“My producer, Livingstone Brown, always tells me that albums never get finished, they just escape,” says Robin Trower, who managed to let Something’s About to Change [Manhaton/V12] dash out the studio door earlier this year. The 70-year-old guitarist drew heavily on his R&B roots for the project, played all the bass parts, and, for the first time ever, he wrote every song for his own voice.
What’s the difference between writing for yourself as the singer, and composing songs when you know you’re going to hand it off to somebody else to sing?
I work quite hard to get the keys right for me, because I don’t have any range at all in my voice. If I’m writing for another vocalist, the key is less of a worry. There’s also the personal angle when you’re writing songs knowing that you’re going to sing them. I can be more open to writing about my personal life.
You’re a very melodic guitar player. Do you find that your approach to vocals is heavy on phrasing—like, “I’m going to jump on this note, but I’m going to lay back on these notes”?
No. There’s nothing musically conscious in terms of putting emphasis on certain notes.
So you don’t overthink it?
Not the initial idea. In a way, it’s much like I play guitar—which is, “Right. Let’s go for it and see what happens.” My guitar playing is seldom worked out—it’s responding to the music in the moment—and I’m always aiming for something genuine. Now, I’m not that technically adept as a singer, so the off-the-cuff stuff can be difficult, but I do establish the right feel for the vocal very early on. Feel is the most important thing to me.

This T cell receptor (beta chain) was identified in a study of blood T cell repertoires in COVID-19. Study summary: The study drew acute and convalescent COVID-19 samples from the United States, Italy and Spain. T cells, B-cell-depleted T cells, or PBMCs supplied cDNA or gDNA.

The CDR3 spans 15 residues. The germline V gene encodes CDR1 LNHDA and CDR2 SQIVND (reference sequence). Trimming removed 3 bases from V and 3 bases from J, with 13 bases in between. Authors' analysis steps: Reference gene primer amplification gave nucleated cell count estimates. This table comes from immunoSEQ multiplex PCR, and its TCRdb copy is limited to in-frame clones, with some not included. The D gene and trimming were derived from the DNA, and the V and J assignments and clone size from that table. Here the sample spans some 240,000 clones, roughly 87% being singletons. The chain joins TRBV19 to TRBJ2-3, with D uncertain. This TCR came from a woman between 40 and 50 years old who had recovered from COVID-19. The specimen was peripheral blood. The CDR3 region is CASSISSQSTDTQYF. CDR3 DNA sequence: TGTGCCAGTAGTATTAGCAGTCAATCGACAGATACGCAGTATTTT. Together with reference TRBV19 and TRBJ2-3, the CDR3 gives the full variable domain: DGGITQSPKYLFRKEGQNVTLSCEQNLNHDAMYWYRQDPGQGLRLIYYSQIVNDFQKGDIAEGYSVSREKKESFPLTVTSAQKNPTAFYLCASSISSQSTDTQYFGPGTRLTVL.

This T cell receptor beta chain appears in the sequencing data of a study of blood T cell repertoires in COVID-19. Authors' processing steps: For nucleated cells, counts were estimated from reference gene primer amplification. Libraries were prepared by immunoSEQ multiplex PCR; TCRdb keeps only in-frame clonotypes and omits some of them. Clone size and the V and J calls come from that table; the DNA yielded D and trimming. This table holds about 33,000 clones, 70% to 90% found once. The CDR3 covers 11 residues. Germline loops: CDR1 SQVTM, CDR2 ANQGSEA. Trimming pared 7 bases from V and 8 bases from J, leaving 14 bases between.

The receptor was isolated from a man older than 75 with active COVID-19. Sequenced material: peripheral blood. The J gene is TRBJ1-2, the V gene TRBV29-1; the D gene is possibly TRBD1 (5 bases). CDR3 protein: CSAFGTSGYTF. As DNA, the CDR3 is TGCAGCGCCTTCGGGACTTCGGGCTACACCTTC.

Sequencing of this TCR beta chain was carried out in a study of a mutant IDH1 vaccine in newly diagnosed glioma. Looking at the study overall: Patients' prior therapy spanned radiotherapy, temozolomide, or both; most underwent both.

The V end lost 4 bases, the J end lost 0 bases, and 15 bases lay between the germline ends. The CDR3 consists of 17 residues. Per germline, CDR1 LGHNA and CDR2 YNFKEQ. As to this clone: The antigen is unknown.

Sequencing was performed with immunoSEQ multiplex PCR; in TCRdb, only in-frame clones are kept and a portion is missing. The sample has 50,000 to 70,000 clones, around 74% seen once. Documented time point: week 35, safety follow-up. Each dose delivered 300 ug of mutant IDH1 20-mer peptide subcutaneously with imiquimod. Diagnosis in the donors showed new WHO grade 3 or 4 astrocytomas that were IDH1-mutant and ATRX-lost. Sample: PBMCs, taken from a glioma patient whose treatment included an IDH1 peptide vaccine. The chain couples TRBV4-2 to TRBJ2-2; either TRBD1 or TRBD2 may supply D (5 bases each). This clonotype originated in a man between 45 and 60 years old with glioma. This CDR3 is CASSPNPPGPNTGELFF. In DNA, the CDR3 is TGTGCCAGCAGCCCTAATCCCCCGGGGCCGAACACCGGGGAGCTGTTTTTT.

Do you have a basic approach to composition?
I play guitar every day, so ideas just come, and if I get something I think I’ll enjoy playing lead over, then I continue working on it until I get a song. The next things are the vocal melody and the lyrics. The sound of the words is extremely important.
When you’re initially writing, are you singing things like, “Hey, the table is brown”—just anything to get the words out?
Yeah. It’s pretty much just sounds—making sounds to go along with the notes, as it were. Later, I may go out walking with the melody in my head, hoping that real words with the right sounds will pop into my head. Sometimes, I think about lyrics for three days almost non-stop [laughs].
How do you know when you’ve got a winner?
The entire song has to have potency, and I have to respond emotionally to it. If it’s not soulful, I drop it.
A bit off topic, but I’ve always loved your thick, silky, and organic sustain, and I’ve often wondered how loud you record in the studio to get that tone?
I run the amps almost to the maximum level they can handle. They’re not full up, but they’re running at the point where the amp just can’t give anymore—usually around three quarters—and I’m standing right next to it. I think it’s important that the speakers and the guitar are in cahoots, as it were. That’s why my hearing is going. But this is the only way I know to get that kind of sustain. I find the tone sounds forced if you’re doing it through pedals or or whatever.